If the UK is triumphant, I’m sure we’ll hear more about the power of data. And I’m sure many more teams all over the world will be using SAS in the 2018 games—in South Korea—come around.

I can’t wait to see how Great Britain’s rowing team performs now that they’ve got the power of SAS analytics behind them. Even though my heart will always be with team USA, this summer, I won’t be able to stop myself from cheering for the UK (at least when it comes to rowing).

Related Content:

Training for the games: the countdown begins (guest post by world champion Paul Bennett of the GB Rowing Team)

Rowing: What has 150 years of data taught us?

What do an elite rower and a leading data scientist have in common?

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About Author

Karen Lee

Senior Director Internal Communications, SAS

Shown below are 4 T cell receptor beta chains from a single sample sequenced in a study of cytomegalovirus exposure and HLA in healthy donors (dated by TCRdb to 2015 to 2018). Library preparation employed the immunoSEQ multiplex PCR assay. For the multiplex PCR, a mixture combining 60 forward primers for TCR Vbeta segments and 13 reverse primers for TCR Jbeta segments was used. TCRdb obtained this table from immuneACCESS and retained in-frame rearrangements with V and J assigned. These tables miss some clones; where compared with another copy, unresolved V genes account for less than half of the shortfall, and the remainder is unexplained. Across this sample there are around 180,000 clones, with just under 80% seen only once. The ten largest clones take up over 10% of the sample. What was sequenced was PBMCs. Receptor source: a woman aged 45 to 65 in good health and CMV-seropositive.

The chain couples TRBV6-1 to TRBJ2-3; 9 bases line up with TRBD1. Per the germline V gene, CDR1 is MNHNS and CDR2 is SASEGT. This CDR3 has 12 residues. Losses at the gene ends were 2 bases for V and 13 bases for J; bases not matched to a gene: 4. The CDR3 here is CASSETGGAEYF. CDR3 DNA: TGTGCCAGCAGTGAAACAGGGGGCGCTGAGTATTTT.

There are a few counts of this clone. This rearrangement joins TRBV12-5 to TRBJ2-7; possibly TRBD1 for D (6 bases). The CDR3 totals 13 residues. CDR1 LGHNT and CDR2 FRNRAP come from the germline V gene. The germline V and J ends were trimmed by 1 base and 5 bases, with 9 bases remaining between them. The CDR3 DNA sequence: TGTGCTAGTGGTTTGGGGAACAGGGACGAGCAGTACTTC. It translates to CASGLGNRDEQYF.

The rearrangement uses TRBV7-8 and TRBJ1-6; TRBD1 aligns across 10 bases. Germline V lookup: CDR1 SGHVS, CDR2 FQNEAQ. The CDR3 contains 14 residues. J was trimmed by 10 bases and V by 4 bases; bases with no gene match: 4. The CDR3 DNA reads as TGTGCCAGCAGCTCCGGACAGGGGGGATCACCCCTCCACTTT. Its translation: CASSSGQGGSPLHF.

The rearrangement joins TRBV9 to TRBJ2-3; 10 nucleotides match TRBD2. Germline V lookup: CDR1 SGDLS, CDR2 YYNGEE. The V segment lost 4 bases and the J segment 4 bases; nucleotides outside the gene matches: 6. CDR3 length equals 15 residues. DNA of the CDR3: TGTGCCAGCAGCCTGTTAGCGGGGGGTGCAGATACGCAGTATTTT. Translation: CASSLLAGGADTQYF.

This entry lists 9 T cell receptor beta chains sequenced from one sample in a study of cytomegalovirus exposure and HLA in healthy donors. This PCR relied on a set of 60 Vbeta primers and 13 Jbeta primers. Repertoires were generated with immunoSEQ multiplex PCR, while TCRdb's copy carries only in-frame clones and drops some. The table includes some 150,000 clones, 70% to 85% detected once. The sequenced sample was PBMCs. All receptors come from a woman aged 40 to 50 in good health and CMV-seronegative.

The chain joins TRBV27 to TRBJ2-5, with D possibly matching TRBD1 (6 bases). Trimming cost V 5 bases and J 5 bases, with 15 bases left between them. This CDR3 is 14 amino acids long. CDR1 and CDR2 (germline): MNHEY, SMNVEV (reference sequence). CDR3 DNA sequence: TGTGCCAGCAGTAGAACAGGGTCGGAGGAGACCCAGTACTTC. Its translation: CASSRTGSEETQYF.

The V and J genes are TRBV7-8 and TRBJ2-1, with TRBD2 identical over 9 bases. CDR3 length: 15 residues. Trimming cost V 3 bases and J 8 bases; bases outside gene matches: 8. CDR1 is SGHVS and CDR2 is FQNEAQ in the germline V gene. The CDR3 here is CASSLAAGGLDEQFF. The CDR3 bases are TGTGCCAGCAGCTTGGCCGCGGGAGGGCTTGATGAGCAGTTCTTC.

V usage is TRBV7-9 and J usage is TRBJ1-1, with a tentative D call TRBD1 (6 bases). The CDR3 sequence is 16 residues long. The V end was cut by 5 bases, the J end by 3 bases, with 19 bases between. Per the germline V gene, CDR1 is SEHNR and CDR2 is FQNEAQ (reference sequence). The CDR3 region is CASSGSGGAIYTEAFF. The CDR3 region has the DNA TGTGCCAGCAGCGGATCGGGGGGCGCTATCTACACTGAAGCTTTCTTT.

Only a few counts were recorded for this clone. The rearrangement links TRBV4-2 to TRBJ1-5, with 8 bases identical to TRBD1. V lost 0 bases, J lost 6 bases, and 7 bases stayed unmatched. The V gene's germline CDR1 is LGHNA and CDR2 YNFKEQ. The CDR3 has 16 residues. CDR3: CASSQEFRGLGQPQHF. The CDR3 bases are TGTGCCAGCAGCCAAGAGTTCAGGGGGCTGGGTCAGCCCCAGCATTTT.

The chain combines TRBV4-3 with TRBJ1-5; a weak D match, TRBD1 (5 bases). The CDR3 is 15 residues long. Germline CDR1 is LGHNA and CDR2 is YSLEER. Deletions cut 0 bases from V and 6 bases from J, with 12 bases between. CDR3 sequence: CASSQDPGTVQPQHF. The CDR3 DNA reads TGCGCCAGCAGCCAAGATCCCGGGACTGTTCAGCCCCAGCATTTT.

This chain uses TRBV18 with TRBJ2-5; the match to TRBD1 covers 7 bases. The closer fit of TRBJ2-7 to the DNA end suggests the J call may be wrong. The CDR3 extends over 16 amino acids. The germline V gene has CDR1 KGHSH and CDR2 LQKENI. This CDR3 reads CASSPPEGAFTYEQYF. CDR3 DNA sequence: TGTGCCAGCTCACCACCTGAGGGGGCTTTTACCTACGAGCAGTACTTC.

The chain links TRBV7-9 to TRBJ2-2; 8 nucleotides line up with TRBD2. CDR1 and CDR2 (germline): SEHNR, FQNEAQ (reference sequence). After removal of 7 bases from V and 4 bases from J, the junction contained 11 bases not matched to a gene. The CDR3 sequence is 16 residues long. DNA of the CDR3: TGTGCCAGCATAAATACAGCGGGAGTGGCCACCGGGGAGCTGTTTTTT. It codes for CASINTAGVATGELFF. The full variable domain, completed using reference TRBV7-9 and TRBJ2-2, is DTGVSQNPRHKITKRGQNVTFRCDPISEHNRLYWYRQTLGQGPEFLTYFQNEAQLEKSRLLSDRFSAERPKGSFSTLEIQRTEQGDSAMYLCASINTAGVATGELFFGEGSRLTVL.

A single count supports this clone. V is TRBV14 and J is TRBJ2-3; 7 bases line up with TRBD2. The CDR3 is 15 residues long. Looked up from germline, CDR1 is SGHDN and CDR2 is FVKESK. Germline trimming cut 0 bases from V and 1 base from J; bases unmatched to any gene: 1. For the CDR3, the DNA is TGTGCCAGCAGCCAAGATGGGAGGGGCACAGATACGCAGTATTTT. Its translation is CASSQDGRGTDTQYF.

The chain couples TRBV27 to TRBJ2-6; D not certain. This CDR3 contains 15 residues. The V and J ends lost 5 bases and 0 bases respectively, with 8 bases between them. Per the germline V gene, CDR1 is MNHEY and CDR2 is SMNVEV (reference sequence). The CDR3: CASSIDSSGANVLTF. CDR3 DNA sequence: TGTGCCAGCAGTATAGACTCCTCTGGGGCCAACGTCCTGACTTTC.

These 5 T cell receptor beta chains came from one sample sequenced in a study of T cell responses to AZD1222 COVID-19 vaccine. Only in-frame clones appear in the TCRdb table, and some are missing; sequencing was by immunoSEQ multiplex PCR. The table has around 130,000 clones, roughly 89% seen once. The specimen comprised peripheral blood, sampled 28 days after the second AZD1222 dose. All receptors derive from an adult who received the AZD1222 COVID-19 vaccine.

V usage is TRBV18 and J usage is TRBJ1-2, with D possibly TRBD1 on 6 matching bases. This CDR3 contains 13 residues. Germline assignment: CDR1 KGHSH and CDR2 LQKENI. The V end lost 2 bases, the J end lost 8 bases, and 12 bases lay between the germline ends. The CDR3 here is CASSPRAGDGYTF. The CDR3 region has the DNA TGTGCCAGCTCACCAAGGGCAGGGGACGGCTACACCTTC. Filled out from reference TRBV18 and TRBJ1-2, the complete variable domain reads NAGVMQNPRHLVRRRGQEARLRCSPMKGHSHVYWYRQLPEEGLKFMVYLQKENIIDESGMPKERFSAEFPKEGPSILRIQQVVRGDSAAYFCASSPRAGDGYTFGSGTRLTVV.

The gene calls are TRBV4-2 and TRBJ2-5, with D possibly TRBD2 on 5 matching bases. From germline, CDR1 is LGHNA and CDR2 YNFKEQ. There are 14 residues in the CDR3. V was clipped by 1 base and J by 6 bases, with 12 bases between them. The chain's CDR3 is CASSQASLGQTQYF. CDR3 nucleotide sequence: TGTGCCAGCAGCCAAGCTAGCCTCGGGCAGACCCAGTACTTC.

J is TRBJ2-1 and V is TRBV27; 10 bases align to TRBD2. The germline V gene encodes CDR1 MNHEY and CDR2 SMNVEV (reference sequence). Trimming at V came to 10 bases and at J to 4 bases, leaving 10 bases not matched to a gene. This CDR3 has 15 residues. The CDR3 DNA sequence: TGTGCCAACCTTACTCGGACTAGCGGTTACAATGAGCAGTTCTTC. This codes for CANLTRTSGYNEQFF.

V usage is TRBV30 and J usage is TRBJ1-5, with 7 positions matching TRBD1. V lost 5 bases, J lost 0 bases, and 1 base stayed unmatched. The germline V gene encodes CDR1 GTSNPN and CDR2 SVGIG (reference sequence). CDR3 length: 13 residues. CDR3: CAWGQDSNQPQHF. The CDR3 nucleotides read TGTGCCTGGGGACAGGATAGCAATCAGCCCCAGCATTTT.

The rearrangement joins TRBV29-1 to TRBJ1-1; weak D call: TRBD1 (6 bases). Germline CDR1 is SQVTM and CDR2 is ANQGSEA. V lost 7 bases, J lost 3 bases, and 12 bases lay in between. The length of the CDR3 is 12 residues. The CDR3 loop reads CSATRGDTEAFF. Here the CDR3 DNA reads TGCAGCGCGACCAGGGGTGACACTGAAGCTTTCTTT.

Karen Lee joined SAS in 1984 as a technical marketing representative. In the past 28 years, Karen has successfully merged her technical savvy with her communications know-how to foster a sense of trust and engagement among SAS’ 13,000 global employees. In her current role as Senior Director of Internal Communications, Karen has embraced social media to find new ways to connect employees with one another and with company leadership. She has done this by challenging SAS executives to communicate with employees via individual blogs and live, virtual “chats.” In 2011, her team spearheaded the effort to create an internal social media network known as the Hub, which has created virtual communities for best practice sharing, idea generation and work/life balance. Within two weeks of its launch, the site had more than 3,000 registrants and continues to grow. Karen modeled her team’s structure around a 24/7 news cycle, covering company events with real-time updates on the global intranet site. Gone are the days of “holding the news” until the next day’s publication. SAS employees hear news as it happens. Even with a wired employee base, however, traditional communication channels are not overlooked. Karen established regular “coffee with the CEO” sessions several years ago in which front-line employees are able to interact with and hear about the direction of the company from its CEO in an informal setting. Before being named Senior Director of Internal Communications, Karen was Director of Communications Support for SAS' Research & Development Division. In this role, she found innovative ways to communicate with a traditionally introverted employee population. Using a variety of communications vehicles, such as podcasts and employee expos, she improved information sharing among customers, management and developers. Before becoming a SAS employee, Karen was a SAS customer, using the software for capacity planning in her job at Official Airline Guides. Karen has a bachelor's degree in computer science from Eastern Illinois University. Originally from Westchester, Ill., Karen currently lives in Holly Springs, N.C. Outside of SAS, she enjoys spending time with her family, enjoying the outdoors biking, running and traveling to find new adventures.